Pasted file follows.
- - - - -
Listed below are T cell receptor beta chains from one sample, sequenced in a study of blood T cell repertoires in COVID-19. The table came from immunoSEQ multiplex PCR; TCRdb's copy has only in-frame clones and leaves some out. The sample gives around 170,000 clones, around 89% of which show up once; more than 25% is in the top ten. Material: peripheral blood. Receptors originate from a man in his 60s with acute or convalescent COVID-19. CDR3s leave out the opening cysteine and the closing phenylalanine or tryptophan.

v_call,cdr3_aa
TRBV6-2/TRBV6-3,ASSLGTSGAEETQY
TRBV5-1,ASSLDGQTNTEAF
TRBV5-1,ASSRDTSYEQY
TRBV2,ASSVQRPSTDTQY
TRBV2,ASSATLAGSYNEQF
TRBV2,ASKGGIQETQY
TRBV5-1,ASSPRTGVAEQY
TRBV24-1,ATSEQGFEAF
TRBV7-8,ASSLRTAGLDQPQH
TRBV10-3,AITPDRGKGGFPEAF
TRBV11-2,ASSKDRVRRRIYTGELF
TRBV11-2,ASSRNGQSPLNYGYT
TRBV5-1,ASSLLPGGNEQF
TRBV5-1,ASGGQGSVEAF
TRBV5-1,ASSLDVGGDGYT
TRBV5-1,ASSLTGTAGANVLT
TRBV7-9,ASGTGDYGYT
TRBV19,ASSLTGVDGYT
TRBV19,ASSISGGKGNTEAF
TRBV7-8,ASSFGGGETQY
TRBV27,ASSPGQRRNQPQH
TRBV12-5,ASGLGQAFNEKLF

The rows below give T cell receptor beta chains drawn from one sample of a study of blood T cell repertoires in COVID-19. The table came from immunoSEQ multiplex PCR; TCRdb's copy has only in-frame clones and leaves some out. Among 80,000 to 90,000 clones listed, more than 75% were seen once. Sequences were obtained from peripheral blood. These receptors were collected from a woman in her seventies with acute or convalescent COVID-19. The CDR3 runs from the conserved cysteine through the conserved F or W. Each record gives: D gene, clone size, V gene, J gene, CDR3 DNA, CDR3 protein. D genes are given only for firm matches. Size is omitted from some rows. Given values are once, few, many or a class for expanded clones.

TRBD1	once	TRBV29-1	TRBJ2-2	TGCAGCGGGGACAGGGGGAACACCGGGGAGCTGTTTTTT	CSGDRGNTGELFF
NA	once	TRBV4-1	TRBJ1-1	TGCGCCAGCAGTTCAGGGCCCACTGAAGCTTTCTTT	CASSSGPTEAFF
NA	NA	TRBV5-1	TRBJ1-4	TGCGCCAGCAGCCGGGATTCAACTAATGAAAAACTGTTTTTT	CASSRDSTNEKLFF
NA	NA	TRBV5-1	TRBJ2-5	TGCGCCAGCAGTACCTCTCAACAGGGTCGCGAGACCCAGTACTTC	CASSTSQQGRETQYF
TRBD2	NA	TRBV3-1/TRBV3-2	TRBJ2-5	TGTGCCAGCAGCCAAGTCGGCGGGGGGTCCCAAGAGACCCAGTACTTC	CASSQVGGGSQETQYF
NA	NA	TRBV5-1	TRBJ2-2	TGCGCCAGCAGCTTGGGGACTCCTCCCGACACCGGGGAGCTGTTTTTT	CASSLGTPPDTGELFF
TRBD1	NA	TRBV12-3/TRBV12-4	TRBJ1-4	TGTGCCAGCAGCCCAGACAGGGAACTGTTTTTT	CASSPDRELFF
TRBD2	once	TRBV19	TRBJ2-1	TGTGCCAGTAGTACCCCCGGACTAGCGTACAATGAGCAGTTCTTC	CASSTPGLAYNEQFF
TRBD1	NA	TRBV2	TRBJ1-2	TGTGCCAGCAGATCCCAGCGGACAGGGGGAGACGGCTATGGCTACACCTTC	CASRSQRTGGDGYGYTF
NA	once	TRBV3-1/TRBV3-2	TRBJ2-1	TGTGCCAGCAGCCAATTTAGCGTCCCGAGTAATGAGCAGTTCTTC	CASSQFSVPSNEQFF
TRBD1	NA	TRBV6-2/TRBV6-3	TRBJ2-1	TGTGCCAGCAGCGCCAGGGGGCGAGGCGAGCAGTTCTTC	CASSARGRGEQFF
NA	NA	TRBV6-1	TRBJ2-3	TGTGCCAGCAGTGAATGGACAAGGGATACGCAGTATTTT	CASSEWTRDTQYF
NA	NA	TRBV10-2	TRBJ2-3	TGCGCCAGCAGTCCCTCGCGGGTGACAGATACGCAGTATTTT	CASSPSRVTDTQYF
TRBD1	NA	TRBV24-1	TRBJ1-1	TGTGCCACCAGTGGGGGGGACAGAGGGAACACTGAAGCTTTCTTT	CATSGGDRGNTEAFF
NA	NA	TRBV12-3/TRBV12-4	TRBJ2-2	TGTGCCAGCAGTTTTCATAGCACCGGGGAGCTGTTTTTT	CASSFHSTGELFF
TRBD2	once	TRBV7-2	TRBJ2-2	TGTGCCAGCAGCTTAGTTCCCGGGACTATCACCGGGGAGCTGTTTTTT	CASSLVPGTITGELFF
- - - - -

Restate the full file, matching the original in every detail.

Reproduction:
Listed below are T cell receptor beta chains from one sample, sequenced in a study of blood T cell repertoires in COVID-19. The table came from immunoSEQ multiplex PCR; TCRdb's copy has only in-frame clones and leaves some out. The sample gives around 170,000 clones, around 89% of which show up once; more than 25% is in the top ten. Material: peripheral blood. Receptors originate from a man in his 60s with acute or convalescent COVID-19. CDR3s leave out the opening cysteine and the closing phenylalanine or tryptophan.

v_call,cdr3_aa
TRBV6-2/TRBV6-3,ASSLGTSGAEETQY
TRBV5-1,ASSLDGQTNTEAF
TRBV5-1,ASSRDTSYEQY
TRBV2,ASSVQRPSTDTQY
TRBV2,ASSATLAGSYNEQF
TRBV2,ASKGGIQETQY
TRBV5-1,ASSPRTGVAEQY
TRBV24-1,ATSEQGFEAF
TRBV7-8,ASSLRTAGLDQPQH
TRBV10-3,AITPDRGKGGFPEAF
TRBV11-2,ASSKDRVRRRIYTGELF
TRBV11-2,ASSRNGQSPLNYGYT
TRBV5-1,ASSLLPGGNEQF
TRBV5-1,ASGGQGSVEAF
TRBV5-1,ASSLDVGGDGYT
TRBV5-1,ASSLTGTAGANVLT
TRBV7-9,ASGTGDYGYT
TRBV19,ASSLTGVDGYT
TRBV19,ASSISGGKGNTEAF
TRBV7-8,ASSFGGGETQY
TRBV27,ASSPGQRRNQPQH
TRBV12-5,ASGLGQAFNEKLF

The rows below give T cell receptor beta chains drawn from one sample of a study of blood T cell repertoires in COVID-19. The table came from immunoSEQ multiplex PCR; TCRdb's copy has only in-frame clones and leaves some out. Among 80,000 to 90,000 clones listed, more than 75% were seen once. Sequences were obtained from peripheral blood. These receptors were collected from a woman in her seventies with acute or convalescent COVID-19. The CDR3 runs from the conserved cysteine through the conserved F or W. Each record gives: D gene, clone size, V gene, J gene, CDR3 DNA, CDR3 protein. D genes are given only for firm matches. Size is omitted from some rows. Given values are once, few, many or a class for expanded clones.

TRBD1	once	TRBV29-1	TRBJ2-2	TGCAGCGGGGACAGGGGGAACACCGGGGAGCTGTTTTTT	CSGDRGNTGELFF
NA	once	TRBV4-1	TRBJ1-1	TGCGCCAGCAGTTCAGGGCCCACTGAAGCTTTCTTT	CASSSGPTEAFF
NA	NA	TRBV5-1	TRBJ1-4	TGCGCCAGCAGCCGGGATTCAACTAATGAAAAACTGTTTTTT	CASSRDSTNEKLFF
NA	NA	TRBV5-1	TRBJ2-5	TGCGCCAGCAGTACCTCTCAACAGGGTCGCGAGACCCAGTACTTC	CASSTSQQGRETQYF
TRBD2	NA	TRBV3-1/TRBV3-2	TRBJ2-5	TGTGCCAGCAGCCAAGTCGGCGGGGGGTCCCAAGAGACCCAGTACTTC	CASSQVGGGSQETQYF
NA	NA	TRBV5-1	TRBJ2-2	TGCGCCAGCAGCTTGGGGACTCCTCCCGACACCGGGGAGCTGTTTTTT	CASSLGTPPDTGELFF
TRBD1	NA	TRBV12-3/TRBV12-4	TRBJ1-4	TGTGCCAGCAGCCCAGACAGGGAACTGTTTTTT	CASSPDRELFF
TRBD2	once	TRBV19	TRBJ2-1	TGTGCCAGTAGTACCCCCGGACTAGCGTACAATGAGCAGTTCTTC	CASSTPGLAYNEQFF
TRBD1	NA	TRBV2	TRBJ1-2	TGTGCCAGCAGATCCCAGCGGACAGGGGGAGACGGCTATGGCTACACCTTC	CASRSQRTGGDGYGYTF
NA	once	TRBV3-1/TRBV3-2	TRBJ2-1	TGTGCCAGCAGCCAATTTAGCGTCCCGAGTAATGAGCAGTTCTTC	CASSQFSVPSNEQFF
TRBD1	NA	TRBV6-2/TRBV6-3	TRBJ2-1	TGTGCCAGCAGCGCCAGGGGGCGAGGCGAGCAGTTCTTC	CASSARGRGEQFF
NA	NA	TRBV6-1	TRBJ2-3	TGTGCCAGCAGTGAATGGACAAGGGATACGCAGTATTTT	CASSEWTRDTQYF
NA	NA	TRBV10-2	TRBJ2-3	TGCGCCAGCAGTCCCTCGCGGGTGACAGATACGCAGTATTTT	CASSPSRVTDTQYF
TRBD1	NA	TRBV24-1	TRBJ1-1	TGTGCCACCAGTGGGGGGGACAGAGGGAACACTGAAGCTTTCTTT	CATSGGDRGNTEAFF
NA	NA	TRBV12-3/TRBV12-4	TRBJ2-2	TGTGCCAGCAGTTTTCATAGCACCGGGGAGCTGTTTTTT	CASSFHSTGELFF
TRBD2	once	TRBV7-2	TRBJ2-2	TGTGCCAGCAGCTTAGTTCCCGGGACTATCACCGGGGAGCTGTTTTTT	CASSLVPGTITGELFF